Landon Slone admits that every season he tends to echo John Calipari.

“Every year we’ve been young,” Slone said of his first three seasons as Paintsville’s head coach.

This year at least brings something of a departure.

“We actually have some veteran players back with experience,” said the former Tigers star who turns 30 in January.

Paintsville expects to be right back in the 15th Region race despite losing transfers Seth Williams and Brady Dingess to region rivals Johnson Central and Martin County, respectively.

“We return four starters,” Slone said. “I’m really excited. This team is so coachable. There’s just a different vibe in the gym than what we had last year. I feel these kids have come in and totally changed the culture from what it used to be.”

Slone said he’s especially pleased about the way the group comes in ready to work.

“There’s a lot of grit with this bunch,” he said. “It’s a tough group of kids. We demand a lot in our practices. It’s strenuous. Their work ethic would be the most exciting thing.”

Paintsville finished 19-8 last season and bowed out in the region semifinals to Pikeville for the second year in a row. Only one of the Tigers’ losses came by more than six points.

“We have a lot of talent offensively,” Slone said. “We want to make the game as fast as possible but do it in a controlled manner. They’ve done a better job with that. I think it comes with experience.”

Nick Keeton, a 6-foot-3 senior, ranked among the state’s top 10 rebounders last season with just under a dozen per game. He’s closing in on 1,000 career boards.

“Nick just has a knack for it,” his coach said. “When the ball comes off the rim, he’s there. What he’s done the past two years is develop his offensive game.”

 Keeton averaged 11.6 points as a junior on 64% shooting.

“We’re working to get him some college looks,” Slone said of the 4.0 student who attended Cornell University’s elite camp. “He’s one of those type kids a college coach dreams about.”

Sophomore Colby Fugate averaged 16.8 points and 7.1 rebounds last season to earn All-Area honors.  

“He’s got a very bright future,” Slone said. “Colby’s a really good shooter and can handle the ball. The biggest thing is getting better defensively and learning how to lead. He will be a top 25 player in the state by the time he’s a senior.”

Fugate’s freshman highlight came in the Raceland Derby Classic championship game. His 25-foot bomb at the buzzer beat Allen County-Scottsville, 72-71, for the title. Fugate was named Player of the Game after finishing with 19 points and 14 rebounds.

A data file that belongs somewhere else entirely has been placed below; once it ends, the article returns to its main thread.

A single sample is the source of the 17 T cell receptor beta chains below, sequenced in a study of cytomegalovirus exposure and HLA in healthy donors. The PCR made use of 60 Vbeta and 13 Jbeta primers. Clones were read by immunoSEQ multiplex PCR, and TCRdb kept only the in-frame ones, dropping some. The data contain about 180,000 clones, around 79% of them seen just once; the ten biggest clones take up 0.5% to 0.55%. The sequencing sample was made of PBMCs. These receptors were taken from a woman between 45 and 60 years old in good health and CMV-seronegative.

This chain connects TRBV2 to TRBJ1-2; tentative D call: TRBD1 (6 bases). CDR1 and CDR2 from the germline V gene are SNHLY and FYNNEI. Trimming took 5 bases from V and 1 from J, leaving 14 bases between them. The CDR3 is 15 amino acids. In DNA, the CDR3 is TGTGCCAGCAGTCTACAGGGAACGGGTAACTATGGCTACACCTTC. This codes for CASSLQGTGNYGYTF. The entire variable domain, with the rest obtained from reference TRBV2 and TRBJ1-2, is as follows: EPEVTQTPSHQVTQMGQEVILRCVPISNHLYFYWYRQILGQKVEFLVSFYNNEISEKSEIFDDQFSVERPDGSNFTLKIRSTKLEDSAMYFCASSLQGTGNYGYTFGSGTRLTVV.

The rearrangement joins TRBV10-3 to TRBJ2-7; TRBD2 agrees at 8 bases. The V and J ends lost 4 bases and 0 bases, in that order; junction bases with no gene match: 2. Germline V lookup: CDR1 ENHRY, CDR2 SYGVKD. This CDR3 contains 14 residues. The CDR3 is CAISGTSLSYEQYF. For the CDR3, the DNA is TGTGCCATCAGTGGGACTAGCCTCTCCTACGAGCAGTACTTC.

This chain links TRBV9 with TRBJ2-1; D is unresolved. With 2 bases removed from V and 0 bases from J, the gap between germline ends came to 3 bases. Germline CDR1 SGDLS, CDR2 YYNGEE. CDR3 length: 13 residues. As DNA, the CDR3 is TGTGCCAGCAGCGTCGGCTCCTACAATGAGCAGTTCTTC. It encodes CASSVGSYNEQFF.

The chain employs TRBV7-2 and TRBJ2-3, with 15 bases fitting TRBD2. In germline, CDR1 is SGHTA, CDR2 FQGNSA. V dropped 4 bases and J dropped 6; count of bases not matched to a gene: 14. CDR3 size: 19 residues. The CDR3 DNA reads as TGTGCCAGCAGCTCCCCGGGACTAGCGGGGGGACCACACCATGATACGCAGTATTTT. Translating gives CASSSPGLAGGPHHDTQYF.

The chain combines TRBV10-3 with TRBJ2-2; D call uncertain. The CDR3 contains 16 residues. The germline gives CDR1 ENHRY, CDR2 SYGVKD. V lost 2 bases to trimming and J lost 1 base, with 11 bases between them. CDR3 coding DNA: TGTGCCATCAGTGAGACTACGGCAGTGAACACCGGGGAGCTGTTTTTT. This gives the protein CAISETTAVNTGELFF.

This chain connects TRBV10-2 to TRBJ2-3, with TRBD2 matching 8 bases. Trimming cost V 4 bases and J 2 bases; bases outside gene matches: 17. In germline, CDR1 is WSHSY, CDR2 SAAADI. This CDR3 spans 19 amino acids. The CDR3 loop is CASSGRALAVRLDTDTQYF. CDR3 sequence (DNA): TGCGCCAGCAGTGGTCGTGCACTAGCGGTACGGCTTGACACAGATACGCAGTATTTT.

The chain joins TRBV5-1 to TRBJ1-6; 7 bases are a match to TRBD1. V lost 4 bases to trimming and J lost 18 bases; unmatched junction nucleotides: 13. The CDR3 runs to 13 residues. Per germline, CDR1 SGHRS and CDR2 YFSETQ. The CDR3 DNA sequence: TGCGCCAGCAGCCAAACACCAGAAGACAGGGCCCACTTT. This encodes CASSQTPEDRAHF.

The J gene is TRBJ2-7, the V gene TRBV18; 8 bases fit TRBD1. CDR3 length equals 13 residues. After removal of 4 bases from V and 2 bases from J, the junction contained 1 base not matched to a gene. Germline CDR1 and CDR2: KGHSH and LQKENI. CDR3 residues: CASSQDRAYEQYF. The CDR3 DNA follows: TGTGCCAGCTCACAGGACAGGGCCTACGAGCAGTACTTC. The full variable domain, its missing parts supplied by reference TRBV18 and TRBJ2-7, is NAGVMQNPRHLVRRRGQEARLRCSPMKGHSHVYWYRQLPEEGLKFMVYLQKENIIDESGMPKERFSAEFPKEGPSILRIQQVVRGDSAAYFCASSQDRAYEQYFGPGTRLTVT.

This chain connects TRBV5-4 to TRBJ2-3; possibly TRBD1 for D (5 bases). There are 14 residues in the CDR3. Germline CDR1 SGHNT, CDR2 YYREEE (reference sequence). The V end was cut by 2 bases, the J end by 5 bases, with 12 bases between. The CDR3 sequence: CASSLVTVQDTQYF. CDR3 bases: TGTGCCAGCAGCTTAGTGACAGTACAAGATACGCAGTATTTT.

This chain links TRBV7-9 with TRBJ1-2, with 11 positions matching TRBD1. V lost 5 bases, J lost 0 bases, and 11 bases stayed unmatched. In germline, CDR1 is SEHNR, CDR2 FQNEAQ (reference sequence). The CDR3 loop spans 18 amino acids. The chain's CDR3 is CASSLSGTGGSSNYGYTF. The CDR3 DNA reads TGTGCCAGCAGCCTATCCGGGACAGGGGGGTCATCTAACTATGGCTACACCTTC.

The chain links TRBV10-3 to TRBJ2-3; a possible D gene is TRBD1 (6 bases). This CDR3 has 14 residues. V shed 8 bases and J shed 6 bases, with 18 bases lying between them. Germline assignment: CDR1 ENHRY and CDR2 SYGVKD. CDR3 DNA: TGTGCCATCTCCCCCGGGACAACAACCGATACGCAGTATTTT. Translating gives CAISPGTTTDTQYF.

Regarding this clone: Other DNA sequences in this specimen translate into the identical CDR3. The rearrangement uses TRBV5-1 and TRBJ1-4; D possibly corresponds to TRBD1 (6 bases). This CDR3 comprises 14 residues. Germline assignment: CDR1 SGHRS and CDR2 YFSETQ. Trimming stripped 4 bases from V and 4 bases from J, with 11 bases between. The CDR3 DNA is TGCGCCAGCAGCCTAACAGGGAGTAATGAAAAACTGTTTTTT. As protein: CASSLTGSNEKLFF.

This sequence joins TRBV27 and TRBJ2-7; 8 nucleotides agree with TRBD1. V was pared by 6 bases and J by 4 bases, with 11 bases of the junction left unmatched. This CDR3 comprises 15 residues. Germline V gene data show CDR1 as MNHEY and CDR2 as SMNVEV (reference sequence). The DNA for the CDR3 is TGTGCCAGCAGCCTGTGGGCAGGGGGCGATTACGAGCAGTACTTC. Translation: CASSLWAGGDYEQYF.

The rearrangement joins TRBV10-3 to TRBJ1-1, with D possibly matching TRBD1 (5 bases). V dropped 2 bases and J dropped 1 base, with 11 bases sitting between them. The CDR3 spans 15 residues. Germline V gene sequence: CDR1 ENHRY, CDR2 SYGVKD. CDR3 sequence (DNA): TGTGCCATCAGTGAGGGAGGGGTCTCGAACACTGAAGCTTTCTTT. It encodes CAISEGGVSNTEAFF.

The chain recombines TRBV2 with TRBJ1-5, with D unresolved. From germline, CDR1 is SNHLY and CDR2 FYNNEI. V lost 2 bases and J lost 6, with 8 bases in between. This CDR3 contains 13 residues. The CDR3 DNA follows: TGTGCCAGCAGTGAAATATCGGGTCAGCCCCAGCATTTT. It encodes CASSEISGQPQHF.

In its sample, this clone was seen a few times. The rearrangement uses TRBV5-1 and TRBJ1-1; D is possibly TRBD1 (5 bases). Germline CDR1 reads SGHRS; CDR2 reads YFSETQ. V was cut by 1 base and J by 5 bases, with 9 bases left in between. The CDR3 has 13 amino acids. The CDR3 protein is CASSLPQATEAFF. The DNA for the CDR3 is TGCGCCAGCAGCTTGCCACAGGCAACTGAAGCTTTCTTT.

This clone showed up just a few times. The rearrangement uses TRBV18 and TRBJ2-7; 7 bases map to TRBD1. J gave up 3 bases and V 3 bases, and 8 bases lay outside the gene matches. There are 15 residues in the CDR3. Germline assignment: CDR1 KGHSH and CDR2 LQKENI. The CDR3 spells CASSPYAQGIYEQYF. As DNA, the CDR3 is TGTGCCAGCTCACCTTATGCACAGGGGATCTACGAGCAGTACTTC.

Jaxon Watts, a 6-2 junior, gets high marks academically as well as from his coach.

“You want to coach a guy like Jaxon Watts,” Slone said. “He can play multiple positions. He started eight or nine games toward the end of last season and has put on some weight. I think he will be the X-factor for our team. If he can give us some offensive production, it’s going to take our team to another level.”

Another junior, Braxton Tharp, slides into the point guard role. A solid defender, he averaged 8.5 points last season while spending time at shooting guard.

“I think if you took a coaches poll in our region, they would say he’s the best defender,” Slone said. “Offensively, he’s a scoring guard who gets people involved.”

Sophomore Baron Ratliff and freshmen Connor Fugate — Colby’s brother — and Jonah Porter are vying for playing time.

“It will take them a little while to adjust,” Paintsville’s coach said. “As talented as they are, and athletic, they are going to pick it up.”

Even with losing the two transfers, Slone looks for the Tigers to have a deep roster. He mentioned upperclassmen Ryan Gibson, Ethan Hensley and Rex Castle as being familiar with the system.

As usual, Paintsville won’t be at full strength until after Tigers’ football playoff run.

“I’m one of their biggest fans,” Slone said. “I have a lot of those guys in class. The coaches do a phenomenal job. It kind of speaks for itself.”

The basketball Tigers will spend most of their season on the road, with only a handful of home dates. Advancing out of the 57th District remains a tough chore because of Johnson Central and Martin County.

“There won’t be a bad district game in the 57th,” Slone said.

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